Usually in justice court voir dire, I just hope that six qualified jurors show up. This time, however, I actually needed time to talk to the 16-member venire about their views on the government, window tints, and circumstances in which someone might be excused or exempted from following the law. It was like philosophy class, but unfortunately, the fun was short-lived. Once my 15 minutes was up, all hell broke loose. (Going in, I erroneously thought the craziness would build to a crescendo—I didn’t expect the case to go from 0 to 60 on the insanity scale the minute the defendant opened his mouth.)
Shaman Gene Simmons got up and authoritatively announced to the jury that the United States Supreme Court had said that he was entitled to a jury of his peers, and that meant there had to be at least one Native American on the jury for it to be legal. I popped up to object, but then Juror No. 9 raised her hand and calmly announced that she was 25-percent Native American. I slowly sat back down and watched the drama unfold. The defendant’s jaw dropped, and he demanded to know if she was registered with her tribe. She told him she had always meant to register but just hadn’t done so. He said dismissively, “So you aren’t a card-carrying member?” Juror No. 9 said she was not.
Out of the blue, Juror No. 24 piped up from the back: “I’m a card-carrying member.” Shaman Gene Simmons couldn’t believe it, and neither could I. Juror No. 24 turned out to be a registered, card-carrying member of the Oklahoma Chocktaw tribe. The defendant attempted to discredit Juror No. 24, but the juror grew tired of the interrogation and summarily ended it by yelling, “I already told you I was Chocktaw!”
Several jurors were excused for cause including Juror No. 2, who became so disgusted with the defendant’s racial profiling questions (apparently he intended to claim that the trooper pulled him over because he is Native American) that she collected her things and attempted to excuse herself. We then endured the most tortured process of the defendant striking three jurors ever conducted in justice court.10 The jury was finally seated almost an hour later, with both Juror No. 9 and Juror No. 24 in the box. The Sovereign Native American had a true jury of his peers, no doubt to the delight of the U.S. Supreme Court.
I had wisely heeded the sage counsel of Jon English, who advised me during one of my more frustrated moments to prepare the case like I was trying it against a very good lawyer, rather than a very slippery character with no grasp of the criminal justice system. This advice paid off in my case-in-chief.
I had a new but very likable trooper, and this was his first trial ever. We tried this Class C window-tint case with all the seriousness of a first-degree felony. We found the roadside video, and the trooper even did a window-tint meter demonstration. He did an outstanding job for the jury and for the large group of law enforcement in the back of the courtroom. I even introduced my oath of office into evidence to refute the claim that I didn’t have the authority to prosecute cases in the name of the State of Texas.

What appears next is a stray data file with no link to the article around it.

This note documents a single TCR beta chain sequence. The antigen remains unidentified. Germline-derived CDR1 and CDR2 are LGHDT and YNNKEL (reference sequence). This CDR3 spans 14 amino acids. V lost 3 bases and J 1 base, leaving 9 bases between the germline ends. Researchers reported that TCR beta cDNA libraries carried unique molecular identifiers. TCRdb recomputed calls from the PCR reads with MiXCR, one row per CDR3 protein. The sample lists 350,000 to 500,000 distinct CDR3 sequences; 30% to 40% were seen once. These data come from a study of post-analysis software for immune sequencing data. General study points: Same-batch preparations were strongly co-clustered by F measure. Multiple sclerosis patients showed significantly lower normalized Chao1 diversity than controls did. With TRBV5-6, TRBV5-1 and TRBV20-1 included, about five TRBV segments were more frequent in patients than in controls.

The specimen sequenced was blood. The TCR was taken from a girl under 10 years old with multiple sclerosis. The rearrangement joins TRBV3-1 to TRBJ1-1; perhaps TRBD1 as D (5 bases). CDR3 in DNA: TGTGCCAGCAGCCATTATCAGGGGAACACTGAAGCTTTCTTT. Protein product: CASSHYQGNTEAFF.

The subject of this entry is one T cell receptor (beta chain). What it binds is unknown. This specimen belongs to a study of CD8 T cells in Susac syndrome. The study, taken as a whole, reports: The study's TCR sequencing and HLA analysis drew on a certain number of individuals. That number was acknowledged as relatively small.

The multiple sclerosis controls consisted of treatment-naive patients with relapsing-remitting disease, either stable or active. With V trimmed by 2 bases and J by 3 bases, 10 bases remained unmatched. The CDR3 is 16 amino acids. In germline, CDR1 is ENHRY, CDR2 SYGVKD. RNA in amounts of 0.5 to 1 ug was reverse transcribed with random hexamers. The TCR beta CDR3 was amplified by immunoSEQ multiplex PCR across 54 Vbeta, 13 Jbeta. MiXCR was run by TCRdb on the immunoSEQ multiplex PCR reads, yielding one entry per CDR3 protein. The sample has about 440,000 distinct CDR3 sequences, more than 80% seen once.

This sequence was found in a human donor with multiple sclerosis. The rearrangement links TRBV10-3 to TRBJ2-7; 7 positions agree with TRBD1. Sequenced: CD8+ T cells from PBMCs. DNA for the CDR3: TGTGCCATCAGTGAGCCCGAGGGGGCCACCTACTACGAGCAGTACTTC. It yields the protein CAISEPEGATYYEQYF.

In his cross-examination, Shaman Gene Simmons tried to convince the jury that the traffic stop was bad because he was racially profiled. Fortunately, even though my trooper was new, he was very clear on the difference between probable cause and reasonable suspicion and knew the exceptions to the warrant requirement. We had also addressed the “Dude (Looks Like a Lady)”11 video confusion in our case-in-chief (the trooper, when he approached the defendant’s car, mistook him for a woman at first), pointing out to the jury that 1) the defendant’s window tint was 5 percent, which made it impossible for the trooper to see him clearly; and 2) the trooper had never seen the defendant before and had no idea he was Native American.12 Plus, when the nice trooper told the defendant on the video how to get his ticket dismissed, it really took the wind out of the shaman’s racial profiling argument.
Yes, I realize that some of these are pretrial issues; however, an unrepresented SC will not understand or care about the difference between legal and factual issues, or trial and pretrial issues. The SC will just try to confuse the jury and disrupt the proceedings. A motion in limine will not help, because even if understood, it will be ignored. The best way to proceed is simply to try to anticipate the SC’s best arguments and be prepared to fight that battle over and over again, first with the judge, and then in front of the jury.
Because we were prepared, the defendant did no real damage to the State’s case. It was time for the defendant to get up and preach, and then he was going to be mine. I had put in the time to prepare a killer cross-examination, and it was going to be a thing of beauty. I never got the opportunity to ask him a single question, though, as he unexpectedly decided to exercise his Fifth Amendment right. Then, suddenly, the case was all over save for the charge and the closing, and far sooner than I had anticipated. By this time, the air in the courtroom was starting to smell eerily familiar. Could it be … Stank Sauce?
All over but the cryin’